Apparently, living in the Galapagos Islands was not exotic enough. So we moved to Darwin.
I was born in Cuenca, Ecuador and moved to the Galapagos Islands in 1995. I was as a marine biologist in my previous life with sea cucumbers (trepang or beche-de-mer) as my main area of expertise. I worked on sea cucumber biology and their management both locally and internationally (with FAO and CITES). I have also been part of incredible research groups working on marine protected area design and management, ecotourism, biosecurity and terrestrial and marine invasive species.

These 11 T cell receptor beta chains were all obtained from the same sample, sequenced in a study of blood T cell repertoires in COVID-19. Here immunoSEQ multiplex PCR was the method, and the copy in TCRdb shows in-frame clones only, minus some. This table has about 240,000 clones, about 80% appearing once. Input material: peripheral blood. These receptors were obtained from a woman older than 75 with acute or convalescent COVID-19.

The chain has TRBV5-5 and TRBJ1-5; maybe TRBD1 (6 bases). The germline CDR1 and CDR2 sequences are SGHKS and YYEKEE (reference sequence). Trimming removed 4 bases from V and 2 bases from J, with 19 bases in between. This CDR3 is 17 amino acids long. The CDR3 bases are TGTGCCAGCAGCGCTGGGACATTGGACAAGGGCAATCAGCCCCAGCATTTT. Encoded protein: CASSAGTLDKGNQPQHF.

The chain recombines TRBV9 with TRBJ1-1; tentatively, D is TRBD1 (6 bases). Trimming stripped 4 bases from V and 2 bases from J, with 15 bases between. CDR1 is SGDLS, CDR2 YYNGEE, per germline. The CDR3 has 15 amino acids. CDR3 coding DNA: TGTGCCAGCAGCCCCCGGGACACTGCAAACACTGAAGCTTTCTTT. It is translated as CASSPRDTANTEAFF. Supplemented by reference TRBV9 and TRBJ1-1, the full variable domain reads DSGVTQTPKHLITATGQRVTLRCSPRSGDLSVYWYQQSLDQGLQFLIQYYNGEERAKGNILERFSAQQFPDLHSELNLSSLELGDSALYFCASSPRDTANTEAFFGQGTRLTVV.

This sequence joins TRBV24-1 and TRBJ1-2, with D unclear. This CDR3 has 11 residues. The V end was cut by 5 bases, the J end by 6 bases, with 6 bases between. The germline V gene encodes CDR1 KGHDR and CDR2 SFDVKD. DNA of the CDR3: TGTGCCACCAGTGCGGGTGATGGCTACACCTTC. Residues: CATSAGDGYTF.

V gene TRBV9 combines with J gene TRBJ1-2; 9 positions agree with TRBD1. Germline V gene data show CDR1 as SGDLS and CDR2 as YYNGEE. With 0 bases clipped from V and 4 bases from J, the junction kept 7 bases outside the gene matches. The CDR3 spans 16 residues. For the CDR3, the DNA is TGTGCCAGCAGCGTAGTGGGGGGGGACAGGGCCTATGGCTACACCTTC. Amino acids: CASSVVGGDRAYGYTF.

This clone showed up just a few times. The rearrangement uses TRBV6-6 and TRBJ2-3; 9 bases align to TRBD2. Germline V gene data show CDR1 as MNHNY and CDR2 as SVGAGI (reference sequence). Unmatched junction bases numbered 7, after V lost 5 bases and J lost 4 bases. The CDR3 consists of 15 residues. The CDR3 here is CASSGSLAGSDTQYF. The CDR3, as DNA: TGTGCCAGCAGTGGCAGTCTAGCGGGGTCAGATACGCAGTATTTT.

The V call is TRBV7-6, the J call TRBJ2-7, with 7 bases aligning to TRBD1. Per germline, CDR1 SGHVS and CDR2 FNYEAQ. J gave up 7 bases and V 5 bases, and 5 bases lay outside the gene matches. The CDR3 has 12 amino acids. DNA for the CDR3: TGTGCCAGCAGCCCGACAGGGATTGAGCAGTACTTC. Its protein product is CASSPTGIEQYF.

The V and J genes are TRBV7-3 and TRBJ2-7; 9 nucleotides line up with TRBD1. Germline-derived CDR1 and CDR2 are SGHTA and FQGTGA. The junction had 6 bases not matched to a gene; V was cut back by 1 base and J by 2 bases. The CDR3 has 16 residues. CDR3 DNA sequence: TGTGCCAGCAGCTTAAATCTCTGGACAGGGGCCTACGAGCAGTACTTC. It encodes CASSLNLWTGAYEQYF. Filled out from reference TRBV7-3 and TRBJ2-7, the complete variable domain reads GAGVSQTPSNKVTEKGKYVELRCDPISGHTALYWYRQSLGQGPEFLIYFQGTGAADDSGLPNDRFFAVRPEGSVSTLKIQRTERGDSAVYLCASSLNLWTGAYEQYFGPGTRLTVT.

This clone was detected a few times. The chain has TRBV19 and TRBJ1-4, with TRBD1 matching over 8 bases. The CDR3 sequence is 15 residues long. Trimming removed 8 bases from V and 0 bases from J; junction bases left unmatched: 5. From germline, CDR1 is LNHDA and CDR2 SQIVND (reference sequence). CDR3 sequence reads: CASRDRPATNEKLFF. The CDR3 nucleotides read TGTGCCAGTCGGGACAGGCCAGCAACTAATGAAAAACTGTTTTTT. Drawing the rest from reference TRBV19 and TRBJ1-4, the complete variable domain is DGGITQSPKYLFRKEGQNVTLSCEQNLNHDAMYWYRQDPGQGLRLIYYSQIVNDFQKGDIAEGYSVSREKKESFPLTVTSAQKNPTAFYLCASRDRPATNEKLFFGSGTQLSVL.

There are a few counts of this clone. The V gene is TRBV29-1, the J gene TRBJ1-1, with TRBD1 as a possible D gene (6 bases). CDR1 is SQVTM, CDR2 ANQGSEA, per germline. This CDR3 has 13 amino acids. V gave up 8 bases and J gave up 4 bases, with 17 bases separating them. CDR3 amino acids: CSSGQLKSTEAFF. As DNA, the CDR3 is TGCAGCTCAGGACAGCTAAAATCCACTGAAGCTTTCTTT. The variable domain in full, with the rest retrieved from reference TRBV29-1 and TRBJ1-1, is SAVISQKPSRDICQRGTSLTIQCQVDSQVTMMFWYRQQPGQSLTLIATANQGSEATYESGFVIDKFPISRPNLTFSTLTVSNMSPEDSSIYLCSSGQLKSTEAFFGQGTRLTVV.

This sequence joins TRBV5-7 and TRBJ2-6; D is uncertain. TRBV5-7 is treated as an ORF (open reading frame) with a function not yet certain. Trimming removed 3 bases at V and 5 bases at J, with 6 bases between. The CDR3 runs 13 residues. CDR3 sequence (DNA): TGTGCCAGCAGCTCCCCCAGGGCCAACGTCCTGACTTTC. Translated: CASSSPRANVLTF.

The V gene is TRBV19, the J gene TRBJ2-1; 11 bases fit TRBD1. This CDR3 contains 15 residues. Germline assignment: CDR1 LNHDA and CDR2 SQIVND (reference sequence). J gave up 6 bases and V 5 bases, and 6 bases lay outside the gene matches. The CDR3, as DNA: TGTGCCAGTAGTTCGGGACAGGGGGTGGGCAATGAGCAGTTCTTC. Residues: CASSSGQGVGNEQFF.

Being in Galapagos for all these years, made me realise that the two biggest threats to the Island's wellbeing (human growth and invasive species) need to be tackled together. So I decided to evaluate how humans (and our goods and services) are vectors to introduced species. My thesis entitled "The impact of human mobility in the arrival and dispersal of alien species in the Galápagos Islands, Ecuador" aims to use data gathered from the Directorate of the Galapagos National Park, the Biosecurity and Quarantine Agency for the Galapagos Islands, the Ecuadorian Ministry of Tourism, amongst others, to evaluate the link between our mobility to, from and within the Island with the probability of the arrival and dispersal of introduced species in the Galapagos National Park. Eventually, the results will inform local and national decision makers to help them manage human movement flows within the Islands in order to help keeping Galapagos as one of nature's wonders.